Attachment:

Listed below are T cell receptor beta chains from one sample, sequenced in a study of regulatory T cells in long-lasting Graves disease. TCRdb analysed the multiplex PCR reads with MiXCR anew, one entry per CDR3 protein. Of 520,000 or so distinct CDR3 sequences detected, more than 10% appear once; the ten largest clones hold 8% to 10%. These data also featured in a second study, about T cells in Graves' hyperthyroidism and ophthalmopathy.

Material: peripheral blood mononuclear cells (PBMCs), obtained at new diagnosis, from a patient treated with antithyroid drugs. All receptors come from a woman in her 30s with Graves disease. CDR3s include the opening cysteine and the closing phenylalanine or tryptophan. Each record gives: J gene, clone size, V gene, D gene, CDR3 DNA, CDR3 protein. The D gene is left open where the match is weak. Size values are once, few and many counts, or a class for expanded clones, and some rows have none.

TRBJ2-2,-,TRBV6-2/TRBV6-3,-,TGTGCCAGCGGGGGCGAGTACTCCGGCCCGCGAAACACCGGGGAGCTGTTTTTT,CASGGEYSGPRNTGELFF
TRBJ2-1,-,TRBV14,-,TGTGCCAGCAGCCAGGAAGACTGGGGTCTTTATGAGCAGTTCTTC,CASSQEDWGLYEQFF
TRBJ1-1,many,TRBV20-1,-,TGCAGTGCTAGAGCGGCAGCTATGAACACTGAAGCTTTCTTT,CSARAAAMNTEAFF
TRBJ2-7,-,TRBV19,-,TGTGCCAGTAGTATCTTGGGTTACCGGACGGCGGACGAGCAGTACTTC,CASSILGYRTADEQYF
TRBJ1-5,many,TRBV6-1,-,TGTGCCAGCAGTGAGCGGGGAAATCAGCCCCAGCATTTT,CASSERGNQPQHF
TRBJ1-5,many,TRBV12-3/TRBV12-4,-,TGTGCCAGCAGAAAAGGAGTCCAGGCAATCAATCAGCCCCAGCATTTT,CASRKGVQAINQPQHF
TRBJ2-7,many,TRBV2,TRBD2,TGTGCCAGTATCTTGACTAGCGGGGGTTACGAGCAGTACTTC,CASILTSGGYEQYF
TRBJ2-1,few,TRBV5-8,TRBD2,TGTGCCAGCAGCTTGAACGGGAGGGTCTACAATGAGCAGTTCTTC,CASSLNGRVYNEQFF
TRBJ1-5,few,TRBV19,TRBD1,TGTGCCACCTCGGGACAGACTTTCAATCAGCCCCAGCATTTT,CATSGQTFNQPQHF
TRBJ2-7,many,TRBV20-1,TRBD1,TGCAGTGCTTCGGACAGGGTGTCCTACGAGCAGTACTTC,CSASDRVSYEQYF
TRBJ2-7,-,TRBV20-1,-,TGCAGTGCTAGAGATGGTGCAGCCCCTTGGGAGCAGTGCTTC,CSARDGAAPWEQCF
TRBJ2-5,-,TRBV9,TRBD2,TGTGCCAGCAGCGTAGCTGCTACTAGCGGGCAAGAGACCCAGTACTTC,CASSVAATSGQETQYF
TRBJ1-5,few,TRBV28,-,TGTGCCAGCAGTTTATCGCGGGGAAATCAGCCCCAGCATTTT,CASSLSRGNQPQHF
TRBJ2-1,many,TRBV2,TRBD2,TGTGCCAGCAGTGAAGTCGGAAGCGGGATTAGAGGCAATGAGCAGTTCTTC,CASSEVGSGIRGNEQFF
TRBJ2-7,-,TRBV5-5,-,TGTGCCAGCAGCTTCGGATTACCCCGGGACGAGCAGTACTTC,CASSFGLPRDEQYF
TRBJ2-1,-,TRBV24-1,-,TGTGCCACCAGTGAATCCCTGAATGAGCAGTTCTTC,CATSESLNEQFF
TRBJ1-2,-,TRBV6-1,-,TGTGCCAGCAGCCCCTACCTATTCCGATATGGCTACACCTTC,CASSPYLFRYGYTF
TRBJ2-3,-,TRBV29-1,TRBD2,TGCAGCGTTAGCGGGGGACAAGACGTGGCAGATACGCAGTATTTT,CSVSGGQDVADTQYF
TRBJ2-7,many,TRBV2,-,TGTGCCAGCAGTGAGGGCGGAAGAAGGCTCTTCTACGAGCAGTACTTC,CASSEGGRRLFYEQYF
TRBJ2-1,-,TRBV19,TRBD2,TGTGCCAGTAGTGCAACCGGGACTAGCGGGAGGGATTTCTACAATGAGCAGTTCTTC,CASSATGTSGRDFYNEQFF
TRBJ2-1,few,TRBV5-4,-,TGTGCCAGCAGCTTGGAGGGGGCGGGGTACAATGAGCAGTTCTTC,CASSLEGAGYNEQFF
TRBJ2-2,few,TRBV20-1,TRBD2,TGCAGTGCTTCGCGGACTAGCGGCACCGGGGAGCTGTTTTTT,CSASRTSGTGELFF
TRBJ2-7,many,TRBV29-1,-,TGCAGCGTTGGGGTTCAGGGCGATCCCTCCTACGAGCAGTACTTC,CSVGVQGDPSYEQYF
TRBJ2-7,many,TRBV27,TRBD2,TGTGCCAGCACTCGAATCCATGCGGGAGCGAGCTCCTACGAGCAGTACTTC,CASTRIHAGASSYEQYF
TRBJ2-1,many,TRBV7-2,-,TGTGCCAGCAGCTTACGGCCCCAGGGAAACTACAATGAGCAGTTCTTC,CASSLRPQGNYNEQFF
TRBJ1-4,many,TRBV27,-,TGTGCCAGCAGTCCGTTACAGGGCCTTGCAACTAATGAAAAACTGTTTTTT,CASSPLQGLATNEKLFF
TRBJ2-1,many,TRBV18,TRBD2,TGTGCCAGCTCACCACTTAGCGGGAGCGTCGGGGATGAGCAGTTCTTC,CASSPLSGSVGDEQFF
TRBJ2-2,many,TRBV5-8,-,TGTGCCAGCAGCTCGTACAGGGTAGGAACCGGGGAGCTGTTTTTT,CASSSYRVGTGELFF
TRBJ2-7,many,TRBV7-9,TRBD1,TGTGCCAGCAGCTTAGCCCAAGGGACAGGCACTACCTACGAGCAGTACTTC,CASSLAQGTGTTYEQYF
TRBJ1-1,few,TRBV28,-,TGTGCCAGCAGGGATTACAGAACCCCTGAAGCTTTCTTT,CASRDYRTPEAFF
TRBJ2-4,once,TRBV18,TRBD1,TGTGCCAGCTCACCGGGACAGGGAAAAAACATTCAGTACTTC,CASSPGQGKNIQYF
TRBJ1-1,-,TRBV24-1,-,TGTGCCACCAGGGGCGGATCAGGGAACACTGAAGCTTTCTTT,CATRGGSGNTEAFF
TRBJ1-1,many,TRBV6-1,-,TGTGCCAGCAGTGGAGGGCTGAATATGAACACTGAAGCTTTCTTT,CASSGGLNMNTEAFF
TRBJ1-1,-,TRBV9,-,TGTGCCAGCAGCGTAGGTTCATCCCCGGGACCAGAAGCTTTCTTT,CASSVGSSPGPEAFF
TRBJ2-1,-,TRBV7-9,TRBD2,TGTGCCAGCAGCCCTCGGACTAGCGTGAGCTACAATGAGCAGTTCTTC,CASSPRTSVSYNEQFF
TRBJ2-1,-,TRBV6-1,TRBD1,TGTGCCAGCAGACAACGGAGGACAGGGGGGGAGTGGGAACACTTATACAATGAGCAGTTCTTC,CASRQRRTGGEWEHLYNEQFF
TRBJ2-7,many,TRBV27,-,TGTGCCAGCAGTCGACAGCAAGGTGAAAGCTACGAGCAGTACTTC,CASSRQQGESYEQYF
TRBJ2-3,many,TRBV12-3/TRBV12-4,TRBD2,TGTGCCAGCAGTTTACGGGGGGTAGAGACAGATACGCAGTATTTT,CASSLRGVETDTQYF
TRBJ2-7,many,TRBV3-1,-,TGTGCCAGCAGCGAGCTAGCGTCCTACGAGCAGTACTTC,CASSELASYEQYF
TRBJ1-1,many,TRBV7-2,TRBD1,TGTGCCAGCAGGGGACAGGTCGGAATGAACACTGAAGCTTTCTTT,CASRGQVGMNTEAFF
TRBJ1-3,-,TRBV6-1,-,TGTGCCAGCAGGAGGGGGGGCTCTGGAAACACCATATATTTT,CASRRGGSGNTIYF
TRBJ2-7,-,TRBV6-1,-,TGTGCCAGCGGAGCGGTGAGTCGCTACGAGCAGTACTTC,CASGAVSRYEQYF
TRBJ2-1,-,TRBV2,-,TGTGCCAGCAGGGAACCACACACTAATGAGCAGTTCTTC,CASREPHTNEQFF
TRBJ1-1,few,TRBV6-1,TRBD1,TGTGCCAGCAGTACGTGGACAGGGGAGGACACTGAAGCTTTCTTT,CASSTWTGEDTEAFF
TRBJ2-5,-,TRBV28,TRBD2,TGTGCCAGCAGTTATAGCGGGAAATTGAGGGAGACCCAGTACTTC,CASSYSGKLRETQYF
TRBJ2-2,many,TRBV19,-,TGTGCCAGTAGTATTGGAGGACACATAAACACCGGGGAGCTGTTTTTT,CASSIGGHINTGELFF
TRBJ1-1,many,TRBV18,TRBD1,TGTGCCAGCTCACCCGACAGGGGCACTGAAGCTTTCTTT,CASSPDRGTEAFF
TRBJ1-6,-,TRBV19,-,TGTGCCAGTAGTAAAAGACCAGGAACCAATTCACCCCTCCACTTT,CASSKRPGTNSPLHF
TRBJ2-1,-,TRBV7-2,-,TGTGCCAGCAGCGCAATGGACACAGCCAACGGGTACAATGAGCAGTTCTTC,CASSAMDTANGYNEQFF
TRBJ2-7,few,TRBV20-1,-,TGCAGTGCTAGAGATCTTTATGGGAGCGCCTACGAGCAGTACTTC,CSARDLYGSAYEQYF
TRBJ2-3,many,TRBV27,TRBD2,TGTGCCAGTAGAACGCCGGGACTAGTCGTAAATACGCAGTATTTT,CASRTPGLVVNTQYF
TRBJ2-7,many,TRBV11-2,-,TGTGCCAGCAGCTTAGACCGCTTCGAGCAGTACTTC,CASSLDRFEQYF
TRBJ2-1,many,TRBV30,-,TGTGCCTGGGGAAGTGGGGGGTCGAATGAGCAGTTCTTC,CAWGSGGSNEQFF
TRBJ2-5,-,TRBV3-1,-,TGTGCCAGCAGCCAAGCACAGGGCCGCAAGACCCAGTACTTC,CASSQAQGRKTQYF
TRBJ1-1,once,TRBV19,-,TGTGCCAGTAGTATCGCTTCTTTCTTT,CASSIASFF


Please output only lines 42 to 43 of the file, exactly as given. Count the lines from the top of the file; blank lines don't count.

TRBJ1-1,many,TRBV7-2,TRBD1,TGTGCCAGCAGGGGACAGGTCGGAATGAACACTGAAGCTTTCTTT,CASRGQVGMNTEAFF
TRBJ1-3,-,TRBV6-1,-,TGTGCCAGCAGGAGGGGGGGCTCTGGAAACACCATATATTTT,CASRRGGSGNTIYF